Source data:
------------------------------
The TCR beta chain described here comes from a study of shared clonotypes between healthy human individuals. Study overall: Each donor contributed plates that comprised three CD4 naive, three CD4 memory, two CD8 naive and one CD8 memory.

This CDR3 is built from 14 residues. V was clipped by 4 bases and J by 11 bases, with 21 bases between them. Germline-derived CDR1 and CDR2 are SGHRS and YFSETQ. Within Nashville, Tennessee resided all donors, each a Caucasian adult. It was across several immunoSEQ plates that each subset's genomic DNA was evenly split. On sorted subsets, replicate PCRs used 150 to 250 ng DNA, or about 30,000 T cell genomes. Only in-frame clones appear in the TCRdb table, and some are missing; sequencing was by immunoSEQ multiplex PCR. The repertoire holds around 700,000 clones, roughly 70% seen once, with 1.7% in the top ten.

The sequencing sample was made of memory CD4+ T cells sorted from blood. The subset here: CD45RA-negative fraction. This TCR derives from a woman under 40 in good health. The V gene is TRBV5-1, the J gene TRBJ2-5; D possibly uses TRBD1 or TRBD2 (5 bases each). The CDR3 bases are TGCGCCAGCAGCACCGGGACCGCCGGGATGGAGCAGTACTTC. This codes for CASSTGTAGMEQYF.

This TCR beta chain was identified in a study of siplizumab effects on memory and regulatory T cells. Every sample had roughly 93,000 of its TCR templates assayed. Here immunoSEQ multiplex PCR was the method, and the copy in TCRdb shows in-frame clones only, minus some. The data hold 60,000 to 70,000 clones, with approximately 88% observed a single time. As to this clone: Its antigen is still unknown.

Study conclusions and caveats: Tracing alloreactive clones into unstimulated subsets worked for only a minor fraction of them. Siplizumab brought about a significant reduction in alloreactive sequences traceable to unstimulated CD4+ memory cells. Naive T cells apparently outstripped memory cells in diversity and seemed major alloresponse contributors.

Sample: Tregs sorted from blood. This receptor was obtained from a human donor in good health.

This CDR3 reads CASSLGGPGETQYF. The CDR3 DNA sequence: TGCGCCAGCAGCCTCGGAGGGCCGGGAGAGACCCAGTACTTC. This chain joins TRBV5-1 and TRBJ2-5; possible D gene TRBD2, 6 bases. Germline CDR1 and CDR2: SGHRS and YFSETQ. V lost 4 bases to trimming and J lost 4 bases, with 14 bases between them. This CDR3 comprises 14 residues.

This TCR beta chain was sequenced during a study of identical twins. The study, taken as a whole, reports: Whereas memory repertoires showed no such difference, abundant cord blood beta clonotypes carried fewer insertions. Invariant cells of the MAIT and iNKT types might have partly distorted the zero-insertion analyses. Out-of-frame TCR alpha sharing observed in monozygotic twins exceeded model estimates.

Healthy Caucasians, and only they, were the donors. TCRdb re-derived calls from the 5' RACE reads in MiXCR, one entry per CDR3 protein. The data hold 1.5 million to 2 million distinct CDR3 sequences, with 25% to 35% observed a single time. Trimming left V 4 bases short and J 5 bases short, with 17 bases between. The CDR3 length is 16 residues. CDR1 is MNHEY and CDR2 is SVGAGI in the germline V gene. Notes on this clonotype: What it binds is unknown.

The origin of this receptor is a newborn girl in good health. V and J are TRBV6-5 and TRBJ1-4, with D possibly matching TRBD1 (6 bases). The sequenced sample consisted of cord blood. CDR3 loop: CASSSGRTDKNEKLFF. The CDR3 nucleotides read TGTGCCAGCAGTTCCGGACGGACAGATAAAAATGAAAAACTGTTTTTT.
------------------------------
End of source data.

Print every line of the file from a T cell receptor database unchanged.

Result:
The TCR beta chain described here comes from a study of shared clonotypes between healthy human individuals. Study overall: Each donor contributed plates that comprised three CD4 naive, three CD4 memory, two CD8 naive and one CD8 memory.

This CDR3 is built from 14 residues. V was clipped by 4 bases and J by 11 bases, with 21 bases between them. Germline-derived CDR1 and CDR2 are SGHRS and YFSETQ. Within Nashville, Tennessee resided all donors, each a Caucasian adult. It was across several immunoSEQ plates that each subset's genomic DNA was evenly split. On sorted subsets, replicate PCRs used 150 to 250 ng DNA, or about 30,000 T cell genomes. Only in-frame clones appear in the TCRdb table, and some are missing; sequencing was by immunoSEQ multiplex PCR. The repertoire holds around 700,000 clones, roughly 70% seen once, with 1.7% in the top ten.

The sequencing sample was made of memory CD4+ T cells sorted from blood. The subset here: CD45RA-negative fraction. This TCR derives from a woman under 40 in good health. The V gene is TRBV5-1, the J gene TRBJ2-5; D possibly uses TRBD1 or TRBD2 (5 bases each). The CDR3 bases are TGCGCCAGCAGCACCGGGACCGCCGGGATGGAGCAGTACTTC. This codes for CASSTGTAGMEQYF.

This TCR beta chain was identified in a study of siplizumab effects on memory and regulatory T cells. Every sample had roughly 93,000 of its TCR templates assayed. Here immunoSEQ multiplex PCR was the method, and the copy in TCRdb shows in-frame clones only, minus some. The data hold 60,000 to 70,000 clones, with approximately 88% observed a single time. As to this clone: Its antigen is still unknown.

Study conclusions and caveats: Tracing alloreactive clones into unstimulated subsets worked for only a minor fraction of them. Siplizumab brought about a significant reduction in alloreactive sequences traceable to unstimulated CD4+ memory cells. Naive T cells apparently outstripped memory cells in diversity and seemed major alloresponse contributors.

Sample: Tregs sorted from blood. This receptor was obtained from a human donor in good health.

This CDR3 reads CASSLGGPGETQYF. The CDR3 DNA sequence: TGCGCCAGCAGCCTCGGAGGGCCGGGAGAGACCCAGTACTTC. This chain joins TRBV5-1 and TRBJ2-5; possible D gene TRBD2, 6 bases. Germline CDR1 and CDR2: SGHRS and YFSETQ. V lost 4 bases to trimming and J lost 4 bases, with 14 bases between them. This CDR3 comprises 14 residues.

This TCR beta chain was sequenced during a study of identical twins. The study, taken as a whole, reports: Whereas memory repertoires showed no such difference, abundant cord blood beta clonotypes carried fewer insertions. Invariant cells of the MAIT and iNKT types might have partly distorted the zero-insertion analyses. Out-of-frame TCR alpha sharing observed in monozygotic twins exceeded model estimates.

Healthy Caucasians, and only they, were the donors. TCRdb re-derived calls from the 5' RACE reads in MiXCR, one entry per CDR3 protein. The data hold 1.5 million to 2 million distinct CDR3 sequences, with 25% to 35% observed a single time. Trimming left V 4 bases short and J 5 bases short, with 17 bases between. The CDR3 length is 16 residues. CDR1 is MNHEY and CDR2 is SVGAGI in the germline V gene. Notes on this clonotype: What it binds is unknown.

The origin of this receptor is a newborn girl in good health. V and J are TRBV6-5 and TRBJ1-4, with D possibly matching TRBD1 (6 bases). The sequenced sample consisted of cord blood. CDR3 loop: CASSSGRTDKNEKLFF. The CDR3 nucleotides read TGTGCCAGCAGTTCCGGACGGACAGATAAAAATGAAAAACTGTTTTTT.